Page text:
Written Evidence Submitted by Centrica plc



About Centrica

Centrica is a leading international energy services and solutions provider, founded on a 200-year heritage of serving people. We serve around 13 million customers across the UK, Ireland, North America and continental Europe. We are focused on satisfying the changing needs of our customers, enabling them to transition to a lower carbon future.

Centrica Storage Ltd own and operate the Easington gas processing terminal in East Yorkshire and the Rough gas field in the Southern North Sea Basin. The Easington Terminal’s main function is to receive and separate natural gas from Rough and process gas from third parties delivering it to the National Transmission System (NTS). The terminal is capable of processing up to 1.6 billion cubic feet (bcf) of gas per day into the NTS.

The Rough gas field is a highly porous rock reservoir surrounded by non-porous rock, the biggest of its kind in the UK. Located off the east coast of Yorkshire the reservoir itself is approximately 10 km (6 miles) long by 3 km (1.8 miles) wide and varies from 24 metres (80 feet) to 36 metres (117 feet) in depth. It began producing gas in 1975 before converting to a gas storage operation in 1985 to meet seasonal supply and demand imbalances from through to 2017. In 2018 the Rough field returned to a production facility and the Undertakings were removed.

The Easington Terminal is part of the Hydrogen to Humber (H2H) Saltend project, an anchor project to the Zero Carbon Humber partnership. The terminal would receive and compress the CO2 generated from the hydrogen (“H2”) production before it is piped offshore and stored in an underground “saline aquifer” storage reservoir.

Executive Summary

Centrica welcomes the opportunity to submit evidence to the Science and Technology Committee’s inquiry. In order to achieve the UK’s Net Zero target by 2050, the UK appears increasingly likely to rely on H2 to meet its future energy needs.

To manage the inevitable fluctuations between the production of H2 and its consumption, there will be a need for H2 storage facilities. Re-purposing Rough, which is currently scheduled for closure, is expected to be the most cost-efficient option to meet this long-term need for H2 storage. With the support of the right policy and regulatory framework, we can avoid decommissioning and re-purpose Rough into a H2 store.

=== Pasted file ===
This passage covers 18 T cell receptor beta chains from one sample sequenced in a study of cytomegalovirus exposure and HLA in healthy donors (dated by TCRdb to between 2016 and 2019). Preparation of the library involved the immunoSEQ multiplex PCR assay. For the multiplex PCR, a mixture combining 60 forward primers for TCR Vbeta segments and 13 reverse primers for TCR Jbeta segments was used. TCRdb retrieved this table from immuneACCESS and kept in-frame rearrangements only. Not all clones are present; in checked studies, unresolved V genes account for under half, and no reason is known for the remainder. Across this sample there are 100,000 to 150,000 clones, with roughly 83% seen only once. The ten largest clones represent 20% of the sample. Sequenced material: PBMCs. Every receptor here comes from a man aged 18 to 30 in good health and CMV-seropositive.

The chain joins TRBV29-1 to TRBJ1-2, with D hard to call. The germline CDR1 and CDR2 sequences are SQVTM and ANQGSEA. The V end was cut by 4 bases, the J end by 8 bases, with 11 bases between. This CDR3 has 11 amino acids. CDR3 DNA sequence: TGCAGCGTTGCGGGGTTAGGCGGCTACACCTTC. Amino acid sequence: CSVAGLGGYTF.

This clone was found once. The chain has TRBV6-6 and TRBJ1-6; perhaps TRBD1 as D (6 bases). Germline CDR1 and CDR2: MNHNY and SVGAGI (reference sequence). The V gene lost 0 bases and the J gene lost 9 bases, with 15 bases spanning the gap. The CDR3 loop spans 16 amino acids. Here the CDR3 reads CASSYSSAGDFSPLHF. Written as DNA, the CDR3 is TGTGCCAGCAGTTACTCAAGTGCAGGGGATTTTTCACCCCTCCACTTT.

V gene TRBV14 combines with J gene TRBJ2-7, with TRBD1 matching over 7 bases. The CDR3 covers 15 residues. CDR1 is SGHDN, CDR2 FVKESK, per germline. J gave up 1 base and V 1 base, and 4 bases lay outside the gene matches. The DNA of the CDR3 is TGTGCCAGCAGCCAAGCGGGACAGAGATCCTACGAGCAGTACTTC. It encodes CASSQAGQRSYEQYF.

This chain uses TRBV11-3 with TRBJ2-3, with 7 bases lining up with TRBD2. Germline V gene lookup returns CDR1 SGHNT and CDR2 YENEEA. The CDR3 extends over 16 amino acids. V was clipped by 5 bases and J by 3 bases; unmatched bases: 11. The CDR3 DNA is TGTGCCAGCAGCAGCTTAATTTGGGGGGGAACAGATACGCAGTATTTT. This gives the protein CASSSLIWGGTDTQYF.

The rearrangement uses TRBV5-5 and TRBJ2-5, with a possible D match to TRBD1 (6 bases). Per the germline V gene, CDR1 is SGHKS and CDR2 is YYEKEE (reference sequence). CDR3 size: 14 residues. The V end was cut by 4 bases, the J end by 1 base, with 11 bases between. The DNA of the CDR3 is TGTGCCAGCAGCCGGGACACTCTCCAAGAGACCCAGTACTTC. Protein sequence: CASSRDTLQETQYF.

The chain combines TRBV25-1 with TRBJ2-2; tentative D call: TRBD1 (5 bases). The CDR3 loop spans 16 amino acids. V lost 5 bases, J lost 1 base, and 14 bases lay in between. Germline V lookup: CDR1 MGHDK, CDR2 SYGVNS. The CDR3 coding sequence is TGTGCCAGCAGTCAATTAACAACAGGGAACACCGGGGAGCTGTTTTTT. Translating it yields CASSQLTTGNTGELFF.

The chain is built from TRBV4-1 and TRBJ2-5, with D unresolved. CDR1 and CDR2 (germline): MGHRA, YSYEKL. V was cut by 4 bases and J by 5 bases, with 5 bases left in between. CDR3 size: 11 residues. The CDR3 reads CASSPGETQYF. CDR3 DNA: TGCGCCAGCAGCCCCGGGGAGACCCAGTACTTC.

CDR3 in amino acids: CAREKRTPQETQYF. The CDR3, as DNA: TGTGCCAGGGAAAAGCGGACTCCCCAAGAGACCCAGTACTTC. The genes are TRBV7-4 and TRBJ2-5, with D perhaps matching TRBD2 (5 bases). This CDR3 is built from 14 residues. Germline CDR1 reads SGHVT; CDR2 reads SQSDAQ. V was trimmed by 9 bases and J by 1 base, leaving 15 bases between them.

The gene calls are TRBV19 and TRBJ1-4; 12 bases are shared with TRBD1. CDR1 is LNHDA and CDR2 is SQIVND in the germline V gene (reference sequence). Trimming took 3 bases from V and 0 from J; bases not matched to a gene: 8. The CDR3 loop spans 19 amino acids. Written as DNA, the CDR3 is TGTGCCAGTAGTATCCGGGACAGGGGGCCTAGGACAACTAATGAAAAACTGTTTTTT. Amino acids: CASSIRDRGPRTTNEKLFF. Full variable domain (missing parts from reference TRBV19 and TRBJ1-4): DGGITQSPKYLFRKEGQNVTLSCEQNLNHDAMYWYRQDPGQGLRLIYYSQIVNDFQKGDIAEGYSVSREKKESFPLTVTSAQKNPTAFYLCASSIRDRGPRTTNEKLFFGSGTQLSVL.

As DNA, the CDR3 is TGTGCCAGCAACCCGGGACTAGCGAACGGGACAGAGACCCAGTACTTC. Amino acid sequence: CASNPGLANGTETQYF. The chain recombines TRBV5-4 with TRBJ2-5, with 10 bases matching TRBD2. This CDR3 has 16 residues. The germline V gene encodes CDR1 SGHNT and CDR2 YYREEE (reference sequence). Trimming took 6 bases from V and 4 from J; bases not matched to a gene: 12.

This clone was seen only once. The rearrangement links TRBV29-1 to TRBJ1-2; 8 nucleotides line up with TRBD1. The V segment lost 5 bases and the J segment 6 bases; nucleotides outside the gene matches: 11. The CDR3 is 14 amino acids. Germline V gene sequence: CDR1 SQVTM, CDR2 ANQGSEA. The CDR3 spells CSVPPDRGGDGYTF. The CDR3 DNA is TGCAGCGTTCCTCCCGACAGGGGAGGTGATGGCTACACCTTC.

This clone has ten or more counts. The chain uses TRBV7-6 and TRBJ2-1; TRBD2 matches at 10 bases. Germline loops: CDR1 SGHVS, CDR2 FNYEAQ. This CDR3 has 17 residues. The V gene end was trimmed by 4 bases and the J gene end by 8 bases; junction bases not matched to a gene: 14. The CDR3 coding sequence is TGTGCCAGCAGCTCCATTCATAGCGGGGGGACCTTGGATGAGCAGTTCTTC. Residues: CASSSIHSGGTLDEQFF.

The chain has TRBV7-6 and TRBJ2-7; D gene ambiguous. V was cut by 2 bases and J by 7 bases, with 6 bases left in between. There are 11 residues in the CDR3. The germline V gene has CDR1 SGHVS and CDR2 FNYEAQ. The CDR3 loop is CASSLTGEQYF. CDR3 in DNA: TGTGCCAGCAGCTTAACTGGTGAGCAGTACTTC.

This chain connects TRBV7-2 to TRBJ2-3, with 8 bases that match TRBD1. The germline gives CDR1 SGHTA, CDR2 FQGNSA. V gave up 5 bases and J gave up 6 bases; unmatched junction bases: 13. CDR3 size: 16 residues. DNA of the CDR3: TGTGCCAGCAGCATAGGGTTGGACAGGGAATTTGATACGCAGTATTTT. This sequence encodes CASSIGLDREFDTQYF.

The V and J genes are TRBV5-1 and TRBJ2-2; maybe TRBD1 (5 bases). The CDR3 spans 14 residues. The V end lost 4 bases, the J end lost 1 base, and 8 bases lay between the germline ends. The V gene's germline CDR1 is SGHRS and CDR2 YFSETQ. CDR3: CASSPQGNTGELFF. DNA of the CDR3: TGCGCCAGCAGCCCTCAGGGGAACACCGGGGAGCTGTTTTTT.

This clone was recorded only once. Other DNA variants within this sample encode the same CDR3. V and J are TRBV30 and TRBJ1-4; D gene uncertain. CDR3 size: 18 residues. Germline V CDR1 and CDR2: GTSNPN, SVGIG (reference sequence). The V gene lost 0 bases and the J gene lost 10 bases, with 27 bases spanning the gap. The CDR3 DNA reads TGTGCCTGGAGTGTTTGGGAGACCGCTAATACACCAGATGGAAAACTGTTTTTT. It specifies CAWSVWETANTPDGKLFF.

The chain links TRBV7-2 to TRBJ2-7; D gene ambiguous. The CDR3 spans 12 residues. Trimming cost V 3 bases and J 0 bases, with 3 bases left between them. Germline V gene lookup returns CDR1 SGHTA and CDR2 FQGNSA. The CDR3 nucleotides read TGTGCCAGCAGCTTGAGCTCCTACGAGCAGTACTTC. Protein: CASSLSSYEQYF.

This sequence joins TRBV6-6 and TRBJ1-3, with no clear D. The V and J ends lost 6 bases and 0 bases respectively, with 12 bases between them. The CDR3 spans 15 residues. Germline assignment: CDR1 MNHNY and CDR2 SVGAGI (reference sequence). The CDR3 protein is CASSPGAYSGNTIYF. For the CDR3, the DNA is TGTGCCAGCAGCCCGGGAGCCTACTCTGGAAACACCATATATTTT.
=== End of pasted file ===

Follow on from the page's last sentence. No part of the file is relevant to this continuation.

We must lay the groundwork this decade to ramp up H2 production in the 2030’s and keeping Rough open as a natural gas storage facility in the 2020s will benefit GB consumers through greater security of supply and lower gas prices, while being ready to switch to hydrogen storage when needed. Moreover, Rough’s continued operation is unlikely to require taxpayer support, but it does require a regulatory regime to be appropriately designed.

An investment in Rough during the 2020s would support up to 2,000 jobs in the North-East during construction and 350 direct jobs during operations, plus 1,900 more indirect and induced supply chain roles. Development of Rough would also strengthen the UK’s security of supply – necessary given our increasing reliance on imported energy.


The UK has a growing need for hydrogen and hydrogen storage

Hydrogen is increasingly viewed as a key enabler of the UK’s transition to achieving Net Zero emissions by 2050: The Committee on Climate Change (CCC), Hydrogen Council, and National Grid, among others, have identified H2 as a solution for decarbonisation where other low carbon options (e.g. electrification) may be more costly or complex to implement. According to National Grid’s Future Energy Scenarios (“FES”), H2 could support more than 50% of total UK energy demand by 2050 (see Figure 1).

Figure 1 - Annual hydrogen demand by National Grid scenario (TWh)

Note: Pie charts in the figure represent the H2 share of total UK energy demand in 2050.

Modelling undertaken by FTI Consulting[1], based on the FES scenarios, shows that under any National Grid scenario consistent with Net Zero, a significant need for H2 storage is likely – regardless of whether the hydrogen is made from natural gas (“blue H2”) or by electrolysis (“green H2”).

Figure 2: Potential Storage Capacity Needs (TWh)




Rough is best placed to meet the UK’s H2 storage needs and benefit consumers.

Based on National Grid scenarios, the UK’s need for H2 storage could be 3.5 TWh by 2035 and 6.6 TWh by 2040 (see Figure 2 above). Converting the UK’s existing salt cavern natural gas storage facilities to be able to store H2 could potentially meet a proportion of this need.

However, significantly more H2 storage will be needed. In this respect, repurposing Rough to be able to store H2 is more cost effective than investing in new storage facilities, as shown in Error! Reference source not found. 3 below. Rough therefore appears key to meeting UK’s long-term H2 storage need efficiently but would require the right policy support and a regulatory regime to be appropriately designed.

Figure 3: H2 storage options

Keeping Rough open for gas/H2 blend storage in the interim brings major advantages:

  1. Securing our energy
  1. Greener buildings
  1. Export strategy & skills
  1. Protecting consumers
  1. Advancing offshore wind
  1. Industrial “SuperPlace
  1. “Levelling up” the UK


(January 2021)




[1] FTI Consulting modelling commissioned by Centrica Storage Ltd (2020)